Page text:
Happy Birthday ~ Sweet Sixteen
We haven't forgotten Lauren.
Case background and updates for the trial of Cameron John Brown for the murder of Lauren Sarene Key.
The second trial of The People of California v. Cameron John Brown ended with another hung jury that reportedly voted 6-6 for second degree murder or involuntary manslaughter. It remains to be seen whether Craig Hum will try the case a third (and final) time or if the People will offer Brown a plea - a common action taken at this stage. If Brown refuses to plead to involuntary manslaughter (a felony where his six years in L.A. County jail would be considered time served), he will likely be released on bail and retried for the higher of the two charges.
From online accounts published about Pat Harris’s closing arguments in People v. Brown, ostensibly a summary of the case that Cameron Brown did not, nay, could not have intentionally caused the death of his then four-year old daughter Lauren Key, various important points, contradictory points and ridiculous points emerged.
"Today, jurors in the Cameron Brown murder re-trial visited five spots along the Rancho Palos Verdes cliff that figured prominently in the case. Basically, as they did during Brown's first trial three years ago, they retraced the purported path Brown and his daughter, Lauren Sarene Key, took before her fatal plunge on Nov. 8, 2000.
"They went to the Abalone Cove parking lot, the nursery school on the beach, up to Portugese Point, to Inspiration Point and ended at the archery range where Brown said he laid little Lauren's body after he fished her out of the surf.
"Brown, wearing jeans, a blue button-down shirt and handcuffs hidden by a sweater, accompanied the jury to the first three locations, but not the last two. I don't know why."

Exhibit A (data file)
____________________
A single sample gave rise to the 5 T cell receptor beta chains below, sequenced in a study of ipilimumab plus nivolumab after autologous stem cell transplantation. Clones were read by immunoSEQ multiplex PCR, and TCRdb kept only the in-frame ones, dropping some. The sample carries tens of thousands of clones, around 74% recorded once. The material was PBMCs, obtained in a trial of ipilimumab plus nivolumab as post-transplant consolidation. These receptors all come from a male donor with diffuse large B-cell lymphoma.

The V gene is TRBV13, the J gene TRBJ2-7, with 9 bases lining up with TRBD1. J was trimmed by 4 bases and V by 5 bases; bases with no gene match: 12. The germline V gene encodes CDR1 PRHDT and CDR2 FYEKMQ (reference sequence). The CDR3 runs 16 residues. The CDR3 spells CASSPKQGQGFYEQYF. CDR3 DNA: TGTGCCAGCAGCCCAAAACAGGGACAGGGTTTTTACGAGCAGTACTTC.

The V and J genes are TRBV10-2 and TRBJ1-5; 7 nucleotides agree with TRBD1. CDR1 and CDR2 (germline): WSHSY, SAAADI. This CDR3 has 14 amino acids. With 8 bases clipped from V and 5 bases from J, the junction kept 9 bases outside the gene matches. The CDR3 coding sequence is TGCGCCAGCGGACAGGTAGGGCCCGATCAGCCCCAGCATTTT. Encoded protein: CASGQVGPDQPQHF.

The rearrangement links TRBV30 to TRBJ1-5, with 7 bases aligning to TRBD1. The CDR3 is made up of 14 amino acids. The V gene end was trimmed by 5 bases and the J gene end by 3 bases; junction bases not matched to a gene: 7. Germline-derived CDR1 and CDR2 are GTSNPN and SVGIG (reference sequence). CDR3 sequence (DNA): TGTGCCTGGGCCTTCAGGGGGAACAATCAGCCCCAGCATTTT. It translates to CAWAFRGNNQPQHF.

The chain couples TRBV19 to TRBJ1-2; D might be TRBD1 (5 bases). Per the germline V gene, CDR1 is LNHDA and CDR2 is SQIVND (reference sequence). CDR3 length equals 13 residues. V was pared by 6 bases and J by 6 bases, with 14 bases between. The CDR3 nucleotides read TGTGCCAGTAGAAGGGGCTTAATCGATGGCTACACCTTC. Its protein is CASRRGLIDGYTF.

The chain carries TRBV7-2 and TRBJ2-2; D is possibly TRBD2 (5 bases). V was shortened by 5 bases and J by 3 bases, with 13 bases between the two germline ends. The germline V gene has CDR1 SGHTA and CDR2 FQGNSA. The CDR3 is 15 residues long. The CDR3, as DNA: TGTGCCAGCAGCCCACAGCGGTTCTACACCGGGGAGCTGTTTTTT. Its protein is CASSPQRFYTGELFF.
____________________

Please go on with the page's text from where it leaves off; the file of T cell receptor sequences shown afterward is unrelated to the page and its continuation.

I don't claim to be an expert in Physics; in fact, I dropped out of 12th grade Honors Physics because it required hours of homework that entailed too much Math, which interfered with my after-school job. Years later, I would have a career that required my learning a great deal about mechanical principles, machines, motion control, torque and horsepower. Thus, I understand a little bit about motion and how forces must act for motion to occur, about vectors and acceleration and the relationship between action and reaction. Incidentally, my experience with Physics is much greater than Ted Kaldis's, although he feels no shame in presuming he knows more about Physics than anyone, lay or expert. To me, the case that Brown threw the object is simply common sense.
From a careful review of the autopsy report and post-mortem photographs, we determined that Lauren’s massive, traumatic injuries were consistent with a single, high velocity impact to the cliff face. Her injuries could not be explained from her sliding and tumbling down the cliff face or with multiple impacts to the cliff face before landing in the water of the inlet. ...
Hayes and an associate also conducted trajectory experiments to see how fast a reasonably healthy adult man could throw objects in the 40- to 45-pound range, like Lauren.
Based on Lauren's injuries, the path the weights took over the cliff and the topography of the rock face, Hayes concluded that she was launched head first, hit her face and upper body on an outcropping before bouncing into the ocean 120 feet or so below.